Island of Cuba: Message from the President of the United States in Reference to the Island of Cuba ...

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Page 54 - You are authorized to assure the Spanish government, that in case of any attempt, from whatever quarter, to wrest from her this portion of her territory, she may securely depend upon the military and naval resources of the United States to aid her in preserving or recovering it.
Page 7 - ... there are laws of political as well as of physical gravitation ; and if an apple, severed by the tempest from its native tree, cannot choose but fall to the ground, Cuba, forcibly disjoined from its own unnatural connexion with Spain, and incapable of self-support, can gravitate only towards the North American Union, which, by the same law of nature, cannot cast her off from its bosom.
Page 6 - Cuba, almost in sight of our shores, from a multitude of considerations, has become an object of transcendent importance to the commercial and political interests of our Union. Its commanding position, with reference to the Gulf of Mexico and the West India seas; the character of its population ; its situation midway between our southern coast and the island of St.
Page 17 - If the war should continue between Spain and the new republics, and those islands should become the object and the theatre of it, their fortunes have such a connection with the prosperity of the United States, that they could not be indifferent spectators ; and the possible contingencies of such a protracted war might bring upon the government of the United States duties and...
Page 7 - ... it is scarcely possible to resist the conviction that the annexation of Cuba to our federal republic will be indispensable to the continuance and integrity of the Union itself.
Page 37 - Should you have reason to suspect any design on the part of Spain to transfer voluntarily her title to the island, whether of ownership or possession and whether permanent or temporary, to Great Britain, or any other Power, you will distinctly state that the United States will prevent it, at all hazards...
Page 26 - Other considerations, connected with a certain class of" our population, make it the interest of the southern section of the Union that no attempt should be made in that island to throw off the yoke of Spanish dependence, the first effect of which would be the sudden emancipation of a numerous slave population, the result of which could not but be very sensibly felt upon the adjacent shores of the United States.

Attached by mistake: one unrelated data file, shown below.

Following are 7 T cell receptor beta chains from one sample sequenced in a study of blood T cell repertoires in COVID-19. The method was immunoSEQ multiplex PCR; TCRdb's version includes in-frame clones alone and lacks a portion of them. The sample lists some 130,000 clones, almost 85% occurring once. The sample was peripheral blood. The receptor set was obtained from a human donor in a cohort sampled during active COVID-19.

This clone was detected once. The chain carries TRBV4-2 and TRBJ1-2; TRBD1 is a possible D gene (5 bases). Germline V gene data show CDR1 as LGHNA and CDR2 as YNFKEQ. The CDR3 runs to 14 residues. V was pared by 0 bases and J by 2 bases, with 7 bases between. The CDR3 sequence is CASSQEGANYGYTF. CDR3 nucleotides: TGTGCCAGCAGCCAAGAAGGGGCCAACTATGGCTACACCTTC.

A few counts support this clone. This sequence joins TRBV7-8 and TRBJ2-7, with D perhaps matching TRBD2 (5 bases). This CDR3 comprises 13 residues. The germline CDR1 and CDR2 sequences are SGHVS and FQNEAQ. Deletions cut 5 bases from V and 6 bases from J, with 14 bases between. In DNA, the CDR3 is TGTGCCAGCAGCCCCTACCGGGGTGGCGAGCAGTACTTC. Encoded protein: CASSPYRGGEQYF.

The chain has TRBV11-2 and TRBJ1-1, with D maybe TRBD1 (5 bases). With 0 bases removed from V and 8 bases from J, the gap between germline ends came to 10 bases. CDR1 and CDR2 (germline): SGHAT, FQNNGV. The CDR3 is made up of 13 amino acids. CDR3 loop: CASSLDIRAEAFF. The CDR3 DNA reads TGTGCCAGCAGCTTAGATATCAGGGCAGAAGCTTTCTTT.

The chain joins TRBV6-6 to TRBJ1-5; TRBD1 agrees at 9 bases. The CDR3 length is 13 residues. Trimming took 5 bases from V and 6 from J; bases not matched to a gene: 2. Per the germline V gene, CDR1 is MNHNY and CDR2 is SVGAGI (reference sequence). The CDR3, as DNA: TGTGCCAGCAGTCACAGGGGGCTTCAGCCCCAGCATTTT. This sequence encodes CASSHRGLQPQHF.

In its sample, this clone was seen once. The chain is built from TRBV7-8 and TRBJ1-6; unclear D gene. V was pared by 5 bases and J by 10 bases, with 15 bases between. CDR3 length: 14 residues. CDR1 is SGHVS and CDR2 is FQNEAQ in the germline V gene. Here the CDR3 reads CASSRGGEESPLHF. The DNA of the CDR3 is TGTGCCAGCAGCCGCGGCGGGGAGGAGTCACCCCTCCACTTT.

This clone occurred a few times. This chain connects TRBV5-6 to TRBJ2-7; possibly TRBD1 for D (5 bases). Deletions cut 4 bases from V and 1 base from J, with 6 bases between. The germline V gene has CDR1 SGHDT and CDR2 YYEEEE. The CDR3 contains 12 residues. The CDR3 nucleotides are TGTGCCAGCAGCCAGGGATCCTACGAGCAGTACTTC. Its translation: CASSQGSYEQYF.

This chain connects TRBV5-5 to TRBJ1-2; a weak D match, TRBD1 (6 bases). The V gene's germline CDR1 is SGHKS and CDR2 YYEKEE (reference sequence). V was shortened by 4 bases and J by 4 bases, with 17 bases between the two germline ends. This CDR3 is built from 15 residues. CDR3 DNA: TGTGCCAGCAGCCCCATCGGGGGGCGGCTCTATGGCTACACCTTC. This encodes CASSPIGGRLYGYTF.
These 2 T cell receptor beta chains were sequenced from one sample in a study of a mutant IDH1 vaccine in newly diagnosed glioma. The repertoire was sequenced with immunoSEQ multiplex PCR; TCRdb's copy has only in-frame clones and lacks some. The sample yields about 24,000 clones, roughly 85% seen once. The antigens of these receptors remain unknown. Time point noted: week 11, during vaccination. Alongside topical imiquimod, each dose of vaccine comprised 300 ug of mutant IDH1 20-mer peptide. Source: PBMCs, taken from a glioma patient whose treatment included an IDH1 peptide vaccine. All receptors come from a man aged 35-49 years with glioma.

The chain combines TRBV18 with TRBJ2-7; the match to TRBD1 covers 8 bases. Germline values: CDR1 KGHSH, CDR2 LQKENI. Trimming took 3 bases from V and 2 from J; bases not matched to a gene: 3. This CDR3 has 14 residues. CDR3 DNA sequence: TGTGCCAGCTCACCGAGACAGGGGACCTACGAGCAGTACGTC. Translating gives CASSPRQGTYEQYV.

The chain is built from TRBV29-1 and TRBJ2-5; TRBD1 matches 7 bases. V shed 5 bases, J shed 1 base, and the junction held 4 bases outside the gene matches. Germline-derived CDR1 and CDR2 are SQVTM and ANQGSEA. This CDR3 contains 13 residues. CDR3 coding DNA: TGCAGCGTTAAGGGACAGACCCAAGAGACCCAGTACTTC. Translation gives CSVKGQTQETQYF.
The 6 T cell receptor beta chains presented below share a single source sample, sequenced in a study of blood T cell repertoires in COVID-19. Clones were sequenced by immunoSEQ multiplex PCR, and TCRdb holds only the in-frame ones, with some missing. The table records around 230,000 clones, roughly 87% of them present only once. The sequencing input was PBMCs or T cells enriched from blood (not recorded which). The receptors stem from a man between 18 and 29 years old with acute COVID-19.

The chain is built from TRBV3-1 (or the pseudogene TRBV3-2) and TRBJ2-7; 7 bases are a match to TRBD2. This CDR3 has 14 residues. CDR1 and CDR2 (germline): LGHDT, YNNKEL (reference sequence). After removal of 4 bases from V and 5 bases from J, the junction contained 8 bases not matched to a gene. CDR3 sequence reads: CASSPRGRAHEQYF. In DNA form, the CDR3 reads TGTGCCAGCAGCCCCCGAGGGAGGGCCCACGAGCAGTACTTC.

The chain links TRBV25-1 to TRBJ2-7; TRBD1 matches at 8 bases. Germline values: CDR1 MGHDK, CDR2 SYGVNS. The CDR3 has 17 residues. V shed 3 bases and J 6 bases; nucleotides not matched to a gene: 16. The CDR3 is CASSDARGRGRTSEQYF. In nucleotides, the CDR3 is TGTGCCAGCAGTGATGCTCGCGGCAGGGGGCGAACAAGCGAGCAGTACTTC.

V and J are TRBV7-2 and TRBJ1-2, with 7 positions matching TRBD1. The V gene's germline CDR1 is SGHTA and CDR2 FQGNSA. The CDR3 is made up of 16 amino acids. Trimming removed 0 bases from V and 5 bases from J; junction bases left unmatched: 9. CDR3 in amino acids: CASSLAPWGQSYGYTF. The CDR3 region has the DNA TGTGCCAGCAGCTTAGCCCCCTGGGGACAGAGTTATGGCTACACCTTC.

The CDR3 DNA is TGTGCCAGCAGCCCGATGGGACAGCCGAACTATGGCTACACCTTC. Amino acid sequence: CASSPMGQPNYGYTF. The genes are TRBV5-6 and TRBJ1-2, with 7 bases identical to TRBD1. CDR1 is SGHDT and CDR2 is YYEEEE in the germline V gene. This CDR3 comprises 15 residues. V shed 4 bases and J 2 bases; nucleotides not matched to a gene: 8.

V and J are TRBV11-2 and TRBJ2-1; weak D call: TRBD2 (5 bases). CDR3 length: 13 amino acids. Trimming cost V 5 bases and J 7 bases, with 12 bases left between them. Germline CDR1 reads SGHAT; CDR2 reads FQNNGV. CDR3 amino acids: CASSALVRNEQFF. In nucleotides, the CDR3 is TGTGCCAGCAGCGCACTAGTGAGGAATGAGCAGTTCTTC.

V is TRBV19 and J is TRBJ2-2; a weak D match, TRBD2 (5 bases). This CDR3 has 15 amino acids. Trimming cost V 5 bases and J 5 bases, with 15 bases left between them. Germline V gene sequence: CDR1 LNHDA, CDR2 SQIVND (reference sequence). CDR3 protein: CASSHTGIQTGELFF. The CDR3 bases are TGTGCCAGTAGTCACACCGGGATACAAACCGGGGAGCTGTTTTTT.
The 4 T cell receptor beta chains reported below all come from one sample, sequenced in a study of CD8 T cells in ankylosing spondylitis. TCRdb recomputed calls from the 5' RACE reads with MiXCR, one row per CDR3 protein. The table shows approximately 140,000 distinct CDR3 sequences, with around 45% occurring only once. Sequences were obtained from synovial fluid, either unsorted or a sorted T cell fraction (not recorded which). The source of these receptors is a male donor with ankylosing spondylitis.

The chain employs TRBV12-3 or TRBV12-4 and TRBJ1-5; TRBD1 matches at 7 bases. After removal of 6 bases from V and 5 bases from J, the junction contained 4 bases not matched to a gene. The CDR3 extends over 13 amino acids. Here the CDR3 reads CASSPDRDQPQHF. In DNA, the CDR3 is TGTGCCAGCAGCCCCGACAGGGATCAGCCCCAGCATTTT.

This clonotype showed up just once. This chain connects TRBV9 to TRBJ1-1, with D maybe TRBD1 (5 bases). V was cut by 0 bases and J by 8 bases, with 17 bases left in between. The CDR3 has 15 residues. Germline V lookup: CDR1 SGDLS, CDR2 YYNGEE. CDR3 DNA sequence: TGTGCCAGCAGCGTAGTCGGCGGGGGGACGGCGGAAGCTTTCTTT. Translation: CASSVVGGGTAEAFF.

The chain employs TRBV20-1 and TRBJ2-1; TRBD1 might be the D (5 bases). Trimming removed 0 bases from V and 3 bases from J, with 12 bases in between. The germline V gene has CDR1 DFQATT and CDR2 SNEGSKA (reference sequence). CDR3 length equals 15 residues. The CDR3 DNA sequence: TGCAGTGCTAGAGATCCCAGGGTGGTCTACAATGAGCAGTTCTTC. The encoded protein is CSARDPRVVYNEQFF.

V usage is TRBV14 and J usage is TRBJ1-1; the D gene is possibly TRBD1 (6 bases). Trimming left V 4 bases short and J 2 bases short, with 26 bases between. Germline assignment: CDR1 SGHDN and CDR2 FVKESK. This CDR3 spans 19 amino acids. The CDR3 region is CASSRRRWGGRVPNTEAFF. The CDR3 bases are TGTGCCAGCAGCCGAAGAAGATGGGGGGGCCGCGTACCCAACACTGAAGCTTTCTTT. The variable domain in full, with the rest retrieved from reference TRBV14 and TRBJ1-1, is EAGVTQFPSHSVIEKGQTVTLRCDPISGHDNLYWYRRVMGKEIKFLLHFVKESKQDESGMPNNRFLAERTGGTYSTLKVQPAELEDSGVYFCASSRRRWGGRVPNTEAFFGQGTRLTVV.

Page 5 - The Government at Washington was in great doubt as to the designs of the European powers upon Cuba, and consequently as to the means of counteracting them. As regarded cession to Great Britain, Mr. Adams wrote that Spain, though disinclined to the transfer, might resist it with more firmness if for a limited period of time she could obtain the joint guarantee of the United States and France securing the island to...
Page 6 - ... its wants, furnishing the supplies and needing the returns of a commerce immensely profitable and mutually beneficial. — give it an importance in the sum of our national interests with which that of no other foreign territory can be compared^ and little inferior to that which binds the different members of this Union together.
Page 9 - The object of this declaration, and of the communication of it here, undoubtedly was to induce the belief that Great Britain entertained no purpose of obtaining the possession of Cuba ; but these assurances were given with reference to a, state of peace then still existing, and which it was the intention and hope of Great Britain to preserve. The condition of all the parties to them has since changed, and however indisposed the British Government might be ungenerously to avail themselves of the distress...

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